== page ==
Altrove/Elsewhere – Esther, Mordechai, and Simone Luzzatto

Catalan_Atlas_caravan_drawingBy Daniel Leisawitz*

This past week, Jews around the world celebrated the festive holiday of Purim, which celebrates our escape from imminent destruction thanks to the intelligence and bravery of a young Jewish woman, Esther, and her uncle Mordechai. Among the many interpretations of this curious story, I’d like to consider one suggested by Rabbi David Wilensky of Allentown, Pennsylvania. Rabbi Wilensky points out the striking similarities between the story of Esther and the story of Joseph, which both involve a young Jew who finds him/herself close to the seat of power of a strange land, and uses that power for good: “Perhaps one can suggest that both stories are looking to teach us that when Jews are living in the diaspora, although the initial instinct for the Jew is to recoil form the surrounding society and be unnoticed, in the end, the Jew must learn the lesson that intimate involvement in the on goings of the surrounding politics and culture will be necessary.”

This idea led me to think of another Jew in quite different circumstances who, also sought to make a case for the necessary integration (which is not the same as assimilation) of Jews into the larger world. Rabbi Simone Luzzatto (c.1580-1663) lived at Venice where he served as rabbi of the Ashkenazi-rite Scola Tedesco synagogue in the Ghetto. In an age of forced ghettoization and wars of religion, Luzzatto assumed what may seem a surprisingly open and modern outlook when compared with other contemporary Jewish thinkers, especially those operating outside of Italy.

Among his chief works is a treatise written in Italian (this at a time in which almost all Jewish writing was still done in Hebrew) aimed at defending the status and dignity of the Jews of Venice by both explaining Jewish religion and practice and by emphasizing the various benefits that Jews bring to everyone in the community in which they live. He published his Discorso circa lo stato degli Hebrei et in particular dimoranti nell’inclita città di Venezia (“Discourse on the Condition of the Jews and in Particular Those Living in the Illustrious City of Venice”) in 1638, when the Jews of Venice were being threatened with expulsion from the Serenissima. The treatise then enjoyed a second life as the main source of inspiration for the Irish philosopher John Toland’s plea for extending full rights to the Jews of Great Britain in his important, Reasons for Naturalising the Jews in Great Britain and Ireland, on the same foot with all other Nations. Containing also a Defense of the Jews against all vulgar Prejudices in all Countries (1714).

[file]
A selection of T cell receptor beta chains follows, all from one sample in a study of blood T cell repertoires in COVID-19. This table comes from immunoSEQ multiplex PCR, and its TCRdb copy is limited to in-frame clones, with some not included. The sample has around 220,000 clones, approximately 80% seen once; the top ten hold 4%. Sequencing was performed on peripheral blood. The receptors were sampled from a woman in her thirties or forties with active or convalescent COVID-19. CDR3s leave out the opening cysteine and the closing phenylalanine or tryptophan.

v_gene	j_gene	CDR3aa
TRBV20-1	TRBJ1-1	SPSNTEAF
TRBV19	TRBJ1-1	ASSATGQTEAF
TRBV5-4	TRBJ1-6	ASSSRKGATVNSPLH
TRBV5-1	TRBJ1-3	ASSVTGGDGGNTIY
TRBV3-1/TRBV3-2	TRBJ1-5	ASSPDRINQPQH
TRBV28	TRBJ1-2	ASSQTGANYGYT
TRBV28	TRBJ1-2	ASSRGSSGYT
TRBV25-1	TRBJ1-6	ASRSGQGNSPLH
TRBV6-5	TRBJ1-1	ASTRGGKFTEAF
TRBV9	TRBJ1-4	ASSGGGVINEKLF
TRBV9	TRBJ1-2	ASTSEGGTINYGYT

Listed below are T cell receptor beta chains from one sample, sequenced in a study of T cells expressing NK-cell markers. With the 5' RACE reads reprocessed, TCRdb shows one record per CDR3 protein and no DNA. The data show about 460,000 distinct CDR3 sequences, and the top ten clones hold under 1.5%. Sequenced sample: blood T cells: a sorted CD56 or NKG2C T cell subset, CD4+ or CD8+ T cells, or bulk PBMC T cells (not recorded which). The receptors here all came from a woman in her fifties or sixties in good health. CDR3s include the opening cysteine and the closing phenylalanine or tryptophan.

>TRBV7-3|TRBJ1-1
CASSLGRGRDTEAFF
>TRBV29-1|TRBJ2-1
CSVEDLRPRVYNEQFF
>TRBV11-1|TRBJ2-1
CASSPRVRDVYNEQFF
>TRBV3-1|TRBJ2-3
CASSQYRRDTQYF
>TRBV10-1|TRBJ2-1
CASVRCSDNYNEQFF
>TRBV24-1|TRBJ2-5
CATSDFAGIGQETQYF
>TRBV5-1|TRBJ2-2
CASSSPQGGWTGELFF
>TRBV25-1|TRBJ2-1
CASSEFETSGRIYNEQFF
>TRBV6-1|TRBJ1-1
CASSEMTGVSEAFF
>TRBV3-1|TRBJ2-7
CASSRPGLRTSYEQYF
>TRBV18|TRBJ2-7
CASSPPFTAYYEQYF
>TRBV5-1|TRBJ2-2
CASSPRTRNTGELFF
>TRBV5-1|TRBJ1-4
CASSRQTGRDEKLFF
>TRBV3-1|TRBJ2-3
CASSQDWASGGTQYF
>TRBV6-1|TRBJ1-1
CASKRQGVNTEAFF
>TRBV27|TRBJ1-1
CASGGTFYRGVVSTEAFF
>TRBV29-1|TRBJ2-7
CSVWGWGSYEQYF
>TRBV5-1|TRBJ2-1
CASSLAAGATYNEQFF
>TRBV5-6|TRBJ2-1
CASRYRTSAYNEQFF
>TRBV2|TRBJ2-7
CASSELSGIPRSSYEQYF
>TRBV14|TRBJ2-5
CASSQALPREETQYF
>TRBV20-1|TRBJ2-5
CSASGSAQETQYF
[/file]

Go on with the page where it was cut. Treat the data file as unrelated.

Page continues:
I would like to quote a few lines from the “Introduction” to Luzzatto’s Discorso as an example of his thought. He begins by setting out arguments for the indispensability and logic of Jewish integration with the rest of humanity. In order to do so, this seventeenth-century rabbi first cites the ancient Greek philosophers Leucippus and Democritus, and their theories on atomism, and then pivots to the recent scientific discoveries of Galileo:

While we find that the Stoics, among the famous ancient philosophers, ventured to affirm that the Sun, Moon and the other stars graze and nurture themselves upon the vapor of our low terrestrial globe, so too Democritus and Leucippus dared to say that the world, as great and adorned as it is, has, as the elements that make it up, indivisible and imperceptible particles. […] Therefore, the Jewish people should be permitted to compare itself to Democritus’ atoms by presuming to be a particle of a vast population, a tenuous and terrestrial exhalation, which contributes to giving tribute and nourishment to the sublimity of the public treasury.
Kingdoms are like the celestial Milky Way, which appears to our eyes as a great concourse of miniscule stars, each one of which is invisible to us on its own, but when united form a great expanse of light and splendor. So to do great empires consist of minute and diverse populations. [Translation mine – from: Simone Luzzatto, Scritti politici e filosofici di un ebreo scettico nella Venezia del Seicento, ed. Giuseppe Veltri (Milan: Bompiani, 2013)]

Here we can see that rav Luzzatto not only argues in favor of Jewish integration into the societies of the diaspora, but he also uses ancient and modern scientific and philosophical wisdom to make his argument, proving himself to be as well schooled in secular subjects as in Torah. Had Esther and Joseph read the Greek philosophers or inspected the heavens with Galileo’s telescope, they might have made similar use of these texts.

*Daniel Leisawitz, professor at Muhlenberg College (Allentown, Pennsylvania, USA). The artwork is by Abraham Cresques a 14th-century Jewish Spanish cartographer.